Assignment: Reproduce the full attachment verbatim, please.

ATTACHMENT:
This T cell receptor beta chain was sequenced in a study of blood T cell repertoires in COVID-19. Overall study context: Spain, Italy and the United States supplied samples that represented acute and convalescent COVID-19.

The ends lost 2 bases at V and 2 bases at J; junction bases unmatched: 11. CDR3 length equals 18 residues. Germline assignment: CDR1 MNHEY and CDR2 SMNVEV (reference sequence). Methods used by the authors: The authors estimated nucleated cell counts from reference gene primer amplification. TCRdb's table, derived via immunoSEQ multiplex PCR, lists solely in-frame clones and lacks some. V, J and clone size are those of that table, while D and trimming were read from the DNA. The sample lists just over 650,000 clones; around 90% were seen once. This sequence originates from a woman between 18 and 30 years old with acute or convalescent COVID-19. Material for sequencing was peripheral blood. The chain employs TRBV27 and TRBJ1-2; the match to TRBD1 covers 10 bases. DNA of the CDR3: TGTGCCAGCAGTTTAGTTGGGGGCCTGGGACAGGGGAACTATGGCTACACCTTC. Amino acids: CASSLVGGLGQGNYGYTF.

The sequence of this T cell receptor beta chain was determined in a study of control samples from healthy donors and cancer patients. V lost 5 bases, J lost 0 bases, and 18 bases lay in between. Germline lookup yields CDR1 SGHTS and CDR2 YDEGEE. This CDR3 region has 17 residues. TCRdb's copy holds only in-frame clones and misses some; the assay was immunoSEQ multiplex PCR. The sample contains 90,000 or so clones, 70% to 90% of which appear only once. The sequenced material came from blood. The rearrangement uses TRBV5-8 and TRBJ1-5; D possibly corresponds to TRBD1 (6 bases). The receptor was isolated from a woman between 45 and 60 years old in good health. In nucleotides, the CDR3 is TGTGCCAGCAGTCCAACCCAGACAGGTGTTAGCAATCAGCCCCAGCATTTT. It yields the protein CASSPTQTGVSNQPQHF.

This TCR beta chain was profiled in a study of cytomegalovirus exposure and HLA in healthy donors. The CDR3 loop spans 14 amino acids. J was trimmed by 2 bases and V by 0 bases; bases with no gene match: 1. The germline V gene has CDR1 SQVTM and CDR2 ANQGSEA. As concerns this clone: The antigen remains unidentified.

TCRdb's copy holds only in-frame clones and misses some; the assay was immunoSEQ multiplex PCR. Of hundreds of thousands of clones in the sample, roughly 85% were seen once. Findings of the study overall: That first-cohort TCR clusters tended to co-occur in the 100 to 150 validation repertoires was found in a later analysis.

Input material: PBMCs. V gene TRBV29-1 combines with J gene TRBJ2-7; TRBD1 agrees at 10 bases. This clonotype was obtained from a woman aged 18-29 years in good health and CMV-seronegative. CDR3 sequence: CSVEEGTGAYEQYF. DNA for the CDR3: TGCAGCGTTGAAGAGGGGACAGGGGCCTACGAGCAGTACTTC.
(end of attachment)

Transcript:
This T cell receptor beta chain was sequenced in a study of blood T cell repertoires in COVID-19. Overall study context: Spain, Italy and the United States supplied samples that represented acute and convalescent COVID-19.

The ends lost 2 bases at V and 2 bases at J; junction bases unmatched: 11. CDR3 length equals 18 residues. Germline assignment: CDR1 MNHEY and CDR2 SMNVEV (reference sequence). Methods used by the authors: The authors estimated nucleated cell counts from reference gene primer amplification. TCRdb's table, derived via immunoSEQ multiplex PCR, lists solely in-frame clones and lacks some. V, J and clone size are those of that table, while D and trimming were read from the DNA. The sample lists just over 650,000 clones; around 90% were seen once. This sequence originates from a woman between 18 and 30 years old with acute or convalescent COVID-19. Material for sequencing was peripheral blood. The chain employs TRBV27 and TRBJ1-2; the match to TRBD1 covers 10 bases. DNA of the CDR3: TGTGCCAGCAGTTTAGTTGGGGGCCTGGGACAGGGGAACTATGGCTACACCTTC. Amino acids: CASSLVGGLGQGNYGYTF.

The sequence of this T cell receptor beta chain was determined in a study of control samples from healthy donors and cancer patients. V lost 5 bases, J lost 0 bases, and 18 bases lay in between. Germline lookup yields CDR1 SGHTS and CDR2 YDEGEE. This CDR3 region has 17 residues. TCRdb's copy holds only in-frame clones and misses some; the assay was immunoSEQ multiplex PCR. The sample contains 90,000 or so clones, 70% to 90% of which appear only once. The sequenced material came from blood. The rearrangement uses TRBV5-8 and TRBJ1-5; D possibly corresponds to TRBD1 (6 bases). The receptor was isolated from a woman between 45 and 60 years old in good health. In nucleotides, the CDR3 is TGTGCCAGCAGTCCAACCCAGACAGGTGTTAGCAATCAGCCCCAGCATTTT. It yields the protein CASSPTQTGVSNQPQHF.

This TCR beta chain was profiled in a study of cytomegalovirus exposure and HLA in healthy donors. The CDR3 loop spans 14 amino acids. J was trimmed by 2 bases and V by 0 bases; bases with no gene match: 1. The germline V gene has CDR1 SQVTM and CDR2 ANQGSEA. As concerns this clone: The antigen remains unidentified.

TCRdb's copy holds only in-frame clones and misses some; the assay was immunoSEQ multiplex PCR. Of hundreds of thousands of clones in the sample, roughly 85% were seen once. Findings of the study overall: That first-cohort TCR clusters tended to co-occur in the 100 to 150 validation repertoires was found in a later analysis.

Input material: PBMCs. V gene TRBV29-1 combines with J gene TRBJ2-7; TRBD1 agrees at 10 bases. This clonotype was obtained from a woman aged 18-29 years in good health and CMV-seronegative. CDR3 sequence: CSVEEGTGAYEQYF. DNA for the CDR3: TGCAGCGTTGAAGAGGGGACAGGGGCCTACGAGCAGTACTTC.